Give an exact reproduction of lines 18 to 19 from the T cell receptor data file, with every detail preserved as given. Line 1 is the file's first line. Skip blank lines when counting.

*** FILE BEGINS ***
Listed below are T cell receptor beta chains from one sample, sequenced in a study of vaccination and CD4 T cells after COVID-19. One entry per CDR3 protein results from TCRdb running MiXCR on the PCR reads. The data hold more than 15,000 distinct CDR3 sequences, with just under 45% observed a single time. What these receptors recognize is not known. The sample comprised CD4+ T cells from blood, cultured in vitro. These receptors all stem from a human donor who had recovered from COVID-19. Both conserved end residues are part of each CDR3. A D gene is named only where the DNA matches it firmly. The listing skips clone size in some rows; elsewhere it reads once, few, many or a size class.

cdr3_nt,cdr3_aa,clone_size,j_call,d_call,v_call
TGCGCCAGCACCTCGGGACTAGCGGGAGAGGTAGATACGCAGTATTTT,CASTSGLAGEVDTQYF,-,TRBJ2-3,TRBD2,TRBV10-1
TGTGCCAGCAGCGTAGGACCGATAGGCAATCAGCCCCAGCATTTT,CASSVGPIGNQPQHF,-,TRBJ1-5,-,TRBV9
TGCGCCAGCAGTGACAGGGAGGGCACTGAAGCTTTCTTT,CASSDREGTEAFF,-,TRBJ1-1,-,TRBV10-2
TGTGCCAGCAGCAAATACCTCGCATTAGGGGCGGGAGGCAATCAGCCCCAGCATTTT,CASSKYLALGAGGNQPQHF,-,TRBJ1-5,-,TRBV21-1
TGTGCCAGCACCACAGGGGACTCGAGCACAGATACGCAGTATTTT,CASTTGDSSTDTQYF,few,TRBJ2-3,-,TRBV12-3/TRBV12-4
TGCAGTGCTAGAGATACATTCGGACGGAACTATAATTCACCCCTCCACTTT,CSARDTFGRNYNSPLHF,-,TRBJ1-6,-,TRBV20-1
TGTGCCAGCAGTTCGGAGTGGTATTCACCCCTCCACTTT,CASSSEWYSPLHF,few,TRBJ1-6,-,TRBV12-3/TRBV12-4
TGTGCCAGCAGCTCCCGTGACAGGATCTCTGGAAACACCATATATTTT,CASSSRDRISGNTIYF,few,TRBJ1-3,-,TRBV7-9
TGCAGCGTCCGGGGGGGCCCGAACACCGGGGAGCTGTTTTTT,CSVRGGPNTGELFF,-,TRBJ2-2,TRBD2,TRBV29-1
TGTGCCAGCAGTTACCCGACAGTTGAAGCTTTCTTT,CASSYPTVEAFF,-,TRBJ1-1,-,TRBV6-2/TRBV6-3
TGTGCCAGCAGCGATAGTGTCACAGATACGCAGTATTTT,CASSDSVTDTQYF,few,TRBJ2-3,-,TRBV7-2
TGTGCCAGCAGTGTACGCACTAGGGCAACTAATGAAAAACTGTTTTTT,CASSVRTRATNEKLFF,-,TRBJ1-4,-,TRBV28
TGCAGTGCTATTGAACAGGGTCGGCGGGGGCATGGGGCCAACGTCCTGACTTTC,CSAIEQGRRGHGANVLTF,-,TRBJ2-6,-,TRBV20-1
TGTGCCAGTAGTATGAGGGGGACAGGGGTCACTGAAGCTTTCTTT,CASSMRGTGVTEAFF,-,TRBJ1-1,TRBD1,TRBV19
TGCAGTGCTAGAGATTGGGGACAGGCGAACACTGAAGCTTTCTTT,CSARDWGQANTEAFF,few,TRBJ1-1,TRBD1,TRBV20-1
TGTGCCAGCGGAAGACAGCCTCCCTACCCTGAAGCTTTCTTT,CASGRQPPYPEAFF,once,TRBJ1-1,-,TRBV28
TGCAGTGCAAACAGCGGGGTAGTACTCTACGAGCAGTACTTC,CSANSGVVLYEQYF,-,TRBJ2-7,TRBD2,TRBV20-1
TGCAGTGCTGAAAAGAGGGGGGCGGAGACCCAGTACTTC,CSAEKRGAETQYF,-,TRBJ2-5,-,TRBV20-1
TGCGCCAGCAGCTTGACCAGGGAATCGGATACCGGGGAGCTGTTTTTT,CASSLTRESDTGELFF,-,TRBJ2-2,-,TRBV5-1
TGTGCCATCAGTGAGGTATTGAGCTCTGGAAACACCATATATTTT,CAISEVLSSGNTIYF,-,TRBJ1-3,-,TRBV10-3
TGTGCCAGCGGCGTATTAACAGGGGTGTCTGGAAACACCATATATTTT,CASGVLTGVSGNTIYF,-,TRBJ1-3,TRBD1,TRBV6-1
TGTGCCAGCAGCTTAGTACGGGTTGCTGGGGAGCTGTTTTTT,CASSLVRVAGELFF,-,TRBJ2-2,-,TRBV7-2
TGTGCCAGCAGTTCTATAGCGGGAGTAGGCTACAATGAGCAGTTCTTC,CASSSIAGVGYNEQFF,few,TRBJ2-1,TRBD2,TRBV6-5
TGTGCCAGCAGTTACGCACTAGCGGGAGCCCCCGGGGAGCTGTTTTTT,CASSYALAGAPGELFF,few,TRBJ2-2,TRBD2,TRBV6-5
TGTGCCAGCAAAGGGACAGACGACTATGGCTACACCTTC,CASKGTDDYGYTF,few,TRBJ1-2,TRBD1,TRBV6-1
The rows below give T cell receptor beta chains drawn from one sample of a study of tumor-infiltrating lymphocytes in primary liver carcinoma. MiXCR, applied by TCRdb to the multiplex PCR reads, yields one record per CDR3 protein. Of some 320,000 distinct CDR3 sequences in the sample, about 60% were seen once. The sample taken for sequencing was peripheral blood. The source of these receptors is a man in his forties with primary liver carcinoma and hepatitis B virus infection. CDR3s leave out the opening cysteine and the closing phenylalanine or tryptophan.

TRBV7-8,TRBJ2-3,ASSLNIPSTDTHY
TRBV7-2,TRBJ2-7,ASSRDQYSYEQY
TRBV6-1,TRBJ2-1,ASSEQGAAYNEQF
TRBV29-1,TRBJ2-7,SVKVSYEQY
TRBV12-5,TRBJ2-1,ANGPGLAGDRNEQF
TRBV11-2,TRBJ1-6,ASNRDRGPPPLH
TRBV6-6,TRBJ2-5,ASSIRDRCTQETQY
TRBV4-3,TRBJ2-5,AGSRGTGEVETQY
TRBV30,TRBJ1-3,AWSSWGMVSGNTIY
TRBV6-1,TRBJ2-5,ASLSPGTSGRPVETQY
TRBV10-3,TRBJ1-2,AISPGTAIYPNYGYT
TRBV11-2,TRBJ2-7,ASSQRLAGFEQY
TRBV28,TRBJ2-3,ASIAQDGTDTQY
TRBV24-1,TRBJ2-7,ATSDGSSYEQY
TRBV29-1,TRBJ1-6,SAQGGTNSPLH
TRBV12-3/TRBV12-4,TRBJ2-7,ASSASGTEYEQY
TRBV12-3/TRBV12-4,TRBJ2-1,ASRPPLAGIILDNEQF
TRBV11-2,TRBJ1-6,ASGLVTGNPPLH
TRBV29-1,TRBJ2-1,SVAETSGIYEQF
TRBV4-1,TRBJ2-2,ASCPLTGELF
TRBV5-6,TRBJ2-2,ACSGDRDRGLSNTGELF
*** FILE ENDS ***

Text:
TGTGCCAGCGGAAGACAGCCTCCCTACCCTGAAGCTTTCTTT,CASGRQPPYPEAFF,once,TRBJ1-1,-,TRBV28
TGCAGTGCAAACAGCGGGGTAGTACTCTACGAGCAGTACTTC,CSANSGVVLYEQYF,-,TRBJ2-7,TRBD2,TRBV20-1